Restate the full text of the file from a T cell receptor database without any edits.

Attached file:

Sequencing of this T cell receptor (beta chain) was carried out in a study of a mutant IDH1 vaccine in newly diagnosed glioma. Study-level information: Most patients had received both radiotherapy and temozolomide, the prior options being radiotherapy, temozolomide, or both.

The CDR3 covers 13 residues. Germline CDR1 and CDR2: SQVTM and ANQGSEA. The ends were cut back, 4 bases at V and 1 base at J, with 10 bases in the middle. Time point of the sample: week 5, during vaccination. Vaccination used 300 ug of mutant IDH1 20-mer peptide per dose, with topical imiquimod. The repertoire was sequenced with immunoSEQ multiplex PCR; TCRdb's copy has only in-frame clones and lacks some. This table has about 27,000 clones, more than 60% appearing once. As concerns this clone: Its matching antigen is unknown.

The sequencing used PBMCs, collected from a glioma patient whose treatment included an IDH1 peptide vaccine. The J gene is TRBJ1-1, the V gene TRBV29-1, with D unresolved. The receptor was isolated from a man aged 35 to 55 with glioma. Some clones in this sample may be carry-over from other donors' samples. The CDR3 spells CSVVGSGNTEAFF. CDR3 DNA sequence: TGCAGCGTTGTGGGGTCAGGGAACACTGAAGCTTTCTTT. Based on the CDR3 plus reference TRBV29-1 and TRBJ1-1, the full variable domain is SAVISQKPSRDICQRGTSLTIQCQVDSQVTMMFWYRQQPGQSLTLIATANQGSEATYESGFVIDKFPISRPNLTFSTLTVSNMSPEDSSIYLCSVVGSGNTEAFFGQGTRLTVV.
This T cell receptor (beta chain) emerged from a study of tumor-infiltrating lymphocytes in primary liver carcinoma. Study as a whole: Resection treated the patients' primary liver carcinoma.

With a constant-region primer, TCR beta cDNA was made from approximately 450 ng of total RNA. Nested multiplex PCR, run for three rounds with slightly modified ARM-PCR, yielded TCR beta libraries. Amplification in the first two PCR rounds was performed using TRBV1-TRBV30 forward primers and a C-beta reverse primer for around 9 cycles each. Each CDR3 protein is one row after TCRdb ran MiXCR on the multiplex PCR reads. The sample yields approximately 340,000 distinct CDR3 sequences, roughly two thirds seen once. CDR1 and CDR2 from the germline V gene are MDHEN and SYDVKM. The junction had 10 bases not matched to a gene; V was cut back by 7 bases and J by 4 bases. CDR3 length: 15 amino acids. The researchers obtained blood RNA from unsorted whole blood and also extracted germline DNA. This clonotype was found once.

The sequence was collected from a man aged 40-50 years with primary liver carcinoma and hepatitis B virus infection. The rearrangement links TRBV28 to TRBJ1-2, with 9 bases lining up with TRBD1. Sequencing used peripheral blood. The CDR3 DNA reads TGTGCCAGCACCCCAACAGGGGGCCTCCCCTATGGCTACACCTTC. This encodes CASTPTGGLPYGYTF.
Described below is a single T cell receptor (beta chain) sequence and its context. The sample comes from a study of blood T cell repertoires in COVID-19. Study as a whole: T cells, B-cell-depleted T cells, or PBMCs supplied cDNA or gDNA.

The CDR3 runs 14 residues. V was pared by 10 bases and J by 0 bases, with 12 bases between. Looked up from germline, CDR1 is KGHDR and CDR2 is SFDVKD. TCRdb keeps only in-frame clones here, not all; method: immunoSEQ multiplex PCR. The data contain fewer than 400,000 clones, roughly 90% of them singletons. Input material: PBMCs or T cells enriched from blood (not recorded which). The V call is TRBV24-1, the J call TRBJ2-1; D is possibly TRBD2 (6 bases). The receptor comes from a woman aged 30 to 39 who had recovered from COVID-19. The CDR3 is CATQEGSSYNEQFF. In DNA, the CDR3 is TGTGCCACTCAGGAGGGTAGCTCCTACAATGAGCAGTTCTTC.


Sequencing of this T cell receptor (beta chain) was carried out in a study of a mutant IDH1 vaccine in newly diagnosed glioma. Study-level information: Most patients had received both radiotherapy and temozolomide, the prior options being radiotherapy, temozolomide, or both.

The CDR3 covers 13 residues. Germline CDR1 and CDR2: SQVTM and ANQGSEA. The ends were cut back, 4 bases at V and 1 base at J, with 10 bases in the middle. Time point of the sample: week 5, during vaccination. Vaccination used 300 ug of mutant IDH1 20-mer peptide per dose, with topical imiquimod. The repertoire was sequenced with immunoSEQ multiplex PCR; TCRdb's copy has only in-frame clones and lacks some. This table has about 27,000 clones, more than 60% appearing once. As concerns this clone: Its matching antigen is unknown.

The sequencing used PBMCs, collected from a glioma patient whose treatment included an IDH1 peptide vaccine. The J gene is TRBJ1-1, the V gene TRBV29-1, with D unresolved. The receptor was isolated from a man aged 35 to 55 with glioma. Some clones in this sample may be carry-over from other donors' samples. The CDR3 spells CSVVGSGNTEAFF. CDR3 DNA sequence: TGCAGCGTTGTGGGGTCAGGGAACACTGAAGCTTTCTTT. Based on the CDR3 plus reference TRBV29-1 and TRBJ1-1, the full variable domain is SAVISQKPSRDICQRGTSLTIQCQVDSQVTMMFWYRQQPGQSLTLIATANQGSEATYESGFVIDKFPISRPNLTFSTLTVSNMSPEDSSIYLCSVVGSGNTEAFFGQGTRLTVV.
This T cell receptor (beta chain) emerged from a study of tumor-infiltrating lymphocytes in primary liver carcinoma. Study as a whole: Resection treated the patients' primary liver carcinoma.

With a constant-region primer, TCR beta cDNA was made from approximately 450 ng of total RNA. Nested multiplex PCR, run for three rounds with slightly modified ARM-PCR, yielded TCR beta libraries. Amplification in the first two PCR rounds was performed using TRBV1-TRBV30 forward primers and a C-beta reverse primer for around 9 cycles each. Each CDR3 protein is one row after TCRdb ran MiXCR on the multiplex PCR reads. The sample yields approximately 340,000 distinct CDR3 sequences, roughly two thirds seen once. CDR1 and CDR2 from the germline V gene are MDHEN and SYDVKM. The junction had 10 bases not matched to a gene; V was cut back by 7 bases and J by 4 bases. CDR3 length: 15 amino acids. The researchers obtained blood RNA from unsorted whole blood and also extracted germline DNA. This clonotype was found once.

The sequence was collected from a man aged 40-50 years with primary liver carcinoma and hepatitis B virus infection. The rearrangement links TRBV28 to TRBJ1-2, with 9 bases lining up with TRBD1. Sequencing used peripheral blood. The CDR3 DNA reads TGTGCCAGCACCCCAACAGGGGGCCTCCCCTATGGCTACACCTTC. This encodes CASTPTGGLPYGYTF.
Described below is a single T cell receptor (beta chain) sequence and its context. The sample comes from a study of blood T cell repertoires in COVID-19. Study as a whole: T cells, B-cell-depleted T cells, or PBMCs supplied cDNA or gDNA.

The CDR3 runs 14 residues. V was pared by 10 bases and J by 0 bases, with 12 bases between. Looked up from germline, CDR1 is KGHDR and CDR2 is SFDVKD. TCRdb keeps only in-frame clones here, not all; method: immunoSEQ multiplex PCR. The data contain fewer than 400,000 clones, roughly 90% of them singletons. Input material: PBMCs or T cells enriched from blood (not recorded which). The V call is TRBV24-1, the J call TRBJ2-1; D is possibly TRBD2 (6 bases). The receptor comes from a woman aged 30 to 39 who had recovered from COVID-19. The CDR3 is CATQEGSSYNEQFF. In DNA, the CDR3 is TGTGCCACTCAGGAGGGTAGCTCCTACAATGAGCAGTTCTTC.